3. Put Down the Palm Oil
The production of palm oil, one of the world’s most popular vegetable oils, is destroying rainforests around the globe and in turn hundreds of animal species are suffering. Orangutans have become the most common victims of palm oil. It’s estimated that over 50,000 orangutans have already died as a result of deforestation in the last two decades. Palm oil is certainly not a necessity and there are much kinder alternatives. Click here to learn how to kick your palm oil habit.
3. Don’t Support Circuses, Zoos, or Attractions That Hold Animals in Captivity
With so few elephants, tigers, and lions left in the wild, the very last thing we should be doing is capturing them from their homes and locking them up in cages for our entertainment. It’s an incredible thing to see a wild animal up close, but not at the expense of their well-being. Animals in the circus are often stolen from their families as babies and have their spirits “broken” with physical abuse until they are submissive to their trainers. These animals will never live the way they are supposed to and will likely never see their families, or possibly even another memeber of their species again. Yes, it’s pretty cool to see these amazing beings up close, but wouldn’t we all rather see happy animals in the wild than tormented ones behind bars? Even zoos, which claim to be facilities for conservation, do nothing to help these species, as their animals are hardly ever reintroduced to the wild. Don’t let such facilities fool you – animal attractions exist for profits, not protection.
4. Do Support Rescues and Animal Rights Organizations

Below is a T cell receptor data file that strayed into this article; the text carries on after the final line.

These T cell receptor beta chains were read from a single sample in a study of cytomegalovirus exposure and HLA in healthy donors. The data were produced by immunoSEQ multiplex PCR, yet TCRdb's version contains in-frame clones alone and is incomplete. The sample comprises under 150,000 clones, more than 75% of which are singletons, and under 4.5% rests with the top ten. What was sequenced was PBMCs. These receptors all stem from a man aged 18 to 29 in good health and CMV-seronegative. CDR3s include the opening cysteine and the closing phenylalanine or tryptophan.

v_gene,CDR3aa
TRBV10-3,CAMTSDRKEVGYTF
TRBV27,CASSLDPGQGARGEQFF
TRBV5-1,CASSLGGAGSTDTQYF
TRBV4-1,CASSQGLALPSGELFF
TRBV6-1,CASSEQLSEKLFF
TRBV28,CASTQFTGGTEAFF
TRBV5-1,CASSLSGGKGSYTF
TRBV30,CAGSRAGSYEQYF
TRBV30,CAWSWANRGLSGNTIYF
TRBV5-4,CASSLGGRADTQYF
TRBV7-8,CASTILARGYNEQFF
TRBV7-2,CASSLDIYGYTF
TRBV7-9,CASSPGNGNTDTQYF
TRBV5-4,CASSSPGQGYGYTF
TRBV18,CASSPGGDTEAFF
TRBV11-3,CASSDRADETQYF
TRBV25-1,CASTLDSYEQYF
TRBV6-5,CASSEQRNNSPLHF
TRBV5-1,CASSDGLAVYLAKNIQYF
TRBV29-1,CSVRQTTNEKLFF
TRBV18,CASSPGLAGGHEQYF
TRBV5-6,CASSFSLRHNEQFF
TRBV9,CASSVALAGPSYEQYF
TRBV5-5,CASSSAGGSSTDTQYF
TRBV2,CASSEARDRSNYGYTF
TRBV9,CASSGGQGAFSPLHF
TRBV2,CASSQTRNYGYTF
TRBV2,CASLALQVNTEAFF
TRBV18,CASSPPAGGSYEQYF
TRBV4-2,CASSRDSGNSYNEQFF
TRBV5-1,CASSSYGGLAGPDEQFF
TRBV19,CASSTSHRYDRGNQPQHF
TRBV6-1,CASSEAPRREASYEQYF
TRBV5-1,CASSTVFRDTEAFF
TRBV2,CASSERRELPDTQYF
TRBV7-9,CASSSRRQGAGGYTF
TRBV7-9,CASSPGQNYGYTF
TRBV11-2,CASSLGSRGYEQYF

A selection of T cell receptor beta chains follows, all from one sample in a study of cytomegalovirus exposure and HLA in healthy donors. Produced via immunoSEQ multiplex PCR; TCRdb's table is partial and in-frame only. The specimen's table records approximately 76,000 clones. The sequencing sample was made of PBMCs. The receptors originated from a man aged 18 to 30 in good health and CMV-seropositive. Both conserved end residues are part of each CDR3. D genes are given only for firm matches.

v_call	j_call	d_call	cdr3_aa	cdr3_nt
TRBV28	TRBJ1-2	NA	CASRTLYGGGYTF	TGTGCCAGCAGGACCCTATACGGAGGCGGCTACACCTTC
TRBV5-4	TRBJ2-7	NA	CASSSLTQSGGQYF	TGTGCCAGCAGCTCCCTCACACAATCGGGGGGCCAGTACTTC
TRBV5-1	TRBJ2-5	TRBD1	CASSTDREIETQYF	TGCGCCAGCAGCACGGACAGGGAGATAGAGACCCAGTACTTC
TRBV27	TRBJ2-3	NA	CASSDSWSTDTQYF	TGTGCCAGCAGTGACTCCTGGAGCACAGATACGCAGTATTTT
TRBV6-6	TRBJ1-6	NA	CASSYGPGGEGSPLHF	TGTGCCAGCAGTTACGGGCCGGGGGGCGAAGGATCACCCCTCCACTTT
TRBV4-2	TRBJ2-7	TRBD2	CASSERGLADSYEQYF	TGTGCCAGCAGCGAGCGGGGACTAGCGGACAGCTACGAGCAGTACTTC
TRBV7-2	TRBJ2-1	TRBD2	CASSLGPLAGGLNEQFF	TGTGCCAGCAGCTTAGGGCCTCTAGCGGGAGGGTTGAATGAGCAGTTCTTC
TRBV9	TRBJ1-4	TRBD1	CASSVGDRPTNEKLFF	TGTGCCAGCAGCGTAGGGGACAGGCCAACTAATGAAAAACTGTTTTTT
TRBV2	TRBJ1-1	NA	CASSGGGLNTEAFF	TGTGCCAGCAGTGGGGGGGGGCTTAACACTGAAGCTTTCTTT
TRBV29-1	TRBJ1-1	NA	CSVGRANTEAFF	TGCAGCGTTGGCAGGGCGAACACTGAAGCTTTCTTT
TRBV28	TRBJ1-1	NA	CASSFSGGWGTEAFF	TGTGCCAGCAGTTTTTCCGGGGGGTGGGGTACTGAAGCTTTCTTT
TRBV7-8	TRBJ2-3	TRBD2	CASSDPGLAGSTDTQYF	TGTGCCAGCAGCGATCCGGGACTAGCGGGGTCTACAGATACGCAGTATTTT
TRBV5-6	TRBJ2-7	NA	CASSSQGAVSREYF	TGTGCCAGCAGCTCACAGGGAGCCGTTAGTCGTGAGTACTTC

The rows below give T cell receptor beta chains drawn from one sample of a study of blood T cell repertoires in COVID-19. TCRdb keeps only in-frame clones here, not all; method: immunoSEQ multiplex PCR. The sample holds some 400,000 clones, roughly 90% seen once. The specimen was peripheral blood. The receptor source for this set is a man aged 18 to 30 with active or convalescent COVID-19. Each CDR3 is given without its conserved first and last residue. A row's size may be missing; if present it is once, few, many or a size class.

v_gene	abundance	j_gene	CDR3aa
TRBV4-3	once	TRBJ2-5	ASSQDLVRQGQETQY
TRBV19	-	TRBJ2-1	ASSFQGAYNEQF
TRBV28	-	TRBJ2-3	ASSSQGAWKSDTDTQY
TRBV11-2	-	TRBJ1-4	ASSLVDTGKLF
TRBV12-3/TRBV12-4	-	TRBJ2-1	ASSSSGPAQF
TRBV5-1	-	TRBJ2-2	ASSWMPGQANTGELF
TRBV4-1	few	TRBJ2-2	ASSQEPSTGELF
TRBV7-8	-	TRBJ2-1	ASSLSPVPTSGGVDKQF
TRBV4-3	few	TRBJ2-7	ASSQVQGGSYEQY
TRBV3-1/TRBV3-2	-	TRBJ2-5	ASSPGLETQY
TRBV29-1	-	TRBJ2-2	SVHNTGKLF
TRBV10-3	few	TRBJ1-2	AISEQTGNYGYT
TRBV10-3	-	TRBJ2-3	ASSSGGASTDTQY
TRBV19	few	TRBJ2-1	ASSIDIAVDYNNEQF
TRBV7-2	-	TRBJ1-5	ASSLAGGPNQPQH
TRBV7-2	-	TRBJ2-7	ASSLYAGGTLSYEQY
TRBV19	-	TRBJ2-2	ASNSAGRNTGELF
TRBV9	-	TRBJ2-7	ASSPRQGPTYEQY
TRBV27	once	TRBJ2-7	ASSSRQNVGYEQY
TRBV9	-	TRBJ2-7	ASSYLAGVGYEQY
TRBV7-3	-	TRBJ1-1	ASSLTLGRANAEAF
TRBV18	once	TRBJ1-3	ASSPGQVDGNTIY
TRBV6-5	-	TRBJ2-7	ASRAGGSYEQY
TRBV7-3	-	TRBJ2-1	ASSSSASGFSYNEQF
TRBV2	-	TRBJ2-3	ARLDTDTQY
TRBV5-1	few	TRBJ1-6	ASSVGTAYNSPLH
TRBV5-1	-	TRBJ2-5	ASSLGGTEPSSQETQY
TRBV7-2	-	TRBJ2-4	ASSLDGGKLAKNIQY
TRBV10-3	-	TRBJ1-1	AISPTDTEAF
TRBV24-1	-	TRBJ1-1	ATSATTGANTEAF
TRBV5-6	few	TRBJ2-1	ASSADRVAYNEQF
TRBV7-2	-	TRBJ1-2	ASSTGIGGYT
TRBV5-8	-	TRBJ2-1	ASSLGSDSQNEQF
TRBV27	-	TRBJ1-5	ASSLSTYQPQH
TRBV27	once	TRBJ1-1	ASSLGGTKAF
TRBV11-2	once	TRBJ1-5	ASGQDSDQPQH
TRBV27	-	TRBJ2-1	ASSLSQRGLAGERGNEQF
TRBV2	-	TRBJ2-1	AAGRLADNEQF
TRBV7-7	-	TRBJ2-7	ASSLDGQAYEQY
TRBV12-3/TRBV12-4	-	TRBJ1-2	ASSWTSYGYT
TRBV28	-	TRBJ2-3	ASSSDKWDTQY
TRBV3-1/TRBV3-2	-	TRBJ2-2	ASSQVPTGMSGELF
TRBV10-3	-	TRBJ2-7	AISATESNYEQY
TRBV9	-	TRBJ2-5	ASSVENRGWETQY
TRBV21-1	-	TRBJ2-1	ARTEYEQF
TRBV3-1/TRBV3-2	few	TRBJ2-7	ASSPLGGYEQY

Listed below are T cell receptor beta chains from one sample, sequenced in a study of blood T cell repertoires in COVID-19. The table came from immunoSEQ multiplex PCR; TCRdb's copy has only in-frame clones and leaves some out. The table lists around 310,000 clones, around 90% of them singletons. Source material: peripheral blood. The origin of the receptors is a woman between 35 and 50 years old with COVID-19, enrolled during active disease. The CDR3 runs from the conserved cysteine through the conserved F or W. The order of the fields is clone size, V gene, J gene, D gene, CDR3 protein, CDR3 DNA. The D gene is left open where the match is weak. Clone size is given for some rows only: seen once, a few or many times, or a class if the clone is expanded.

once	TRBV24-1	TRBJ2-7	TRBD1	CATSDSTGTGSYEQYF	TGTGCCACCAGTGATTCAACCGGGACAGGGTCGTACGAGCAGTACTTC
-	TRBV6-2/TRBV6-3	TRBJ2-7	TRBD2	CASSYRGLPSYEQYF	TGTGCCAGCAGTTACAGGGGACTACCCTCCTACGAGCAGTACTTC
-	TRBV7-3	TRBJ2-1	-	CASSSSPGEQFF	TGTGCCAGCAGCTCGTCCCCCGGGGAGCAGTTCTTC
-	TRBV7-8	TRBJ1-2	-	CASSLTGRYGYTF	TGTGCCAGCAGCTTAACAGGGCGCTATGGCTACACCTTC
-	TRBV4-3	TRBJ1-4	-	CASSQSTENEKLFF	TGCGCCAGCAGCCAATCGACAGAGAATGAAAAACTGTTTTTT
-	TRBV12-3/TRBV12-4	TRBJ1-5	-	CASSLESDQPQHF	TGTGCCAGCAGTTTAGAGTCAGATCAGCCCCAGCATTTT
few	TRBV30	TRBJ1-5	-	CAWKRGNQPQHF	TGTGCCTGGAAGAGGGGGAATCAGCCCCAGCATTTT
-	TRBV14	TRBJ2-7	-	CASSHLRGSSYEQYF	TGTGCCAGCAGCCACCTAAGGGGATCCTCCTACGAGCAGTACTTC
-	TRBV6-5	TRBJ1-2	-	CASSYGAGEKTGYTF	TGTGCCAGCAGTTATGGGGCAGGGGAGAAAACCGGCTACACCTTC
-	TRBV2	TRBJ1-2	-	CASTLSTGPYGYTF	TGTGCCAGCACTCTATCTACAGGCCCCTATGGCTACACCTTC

There are some incredible people on the ground, risking their lives to protect animals. Whether tackling poachers, rehabilitating orangutans affected by the palm oil industry, or raising orphaned elephants whose parents have been killed for ivory, these individuals are working every day to help save the lives of the most vulnerable. You can be a part of their work by supporting their efforts. Click here for a list of some of the top organizations working to protect endangered species.
The Black Mambas have reduced the rate of rhino poaching by 76 percent in two years!
5. Use Your Voice!
There is no tool more powerful than your own voice. You can help our fellow animal species by sharing articles and using social media to spread information. Every single one of us has the ability to make a difference for the future of our world and all of its beings, but we must act quickly. Whether by writing to your elected officials, speaking to your friends, or joining an organization working to protect our planet, you can speak out for animals who have no voice of their own. Start by sharing this article to maximize your impact!
Featured image source: Elephants DC/Facebook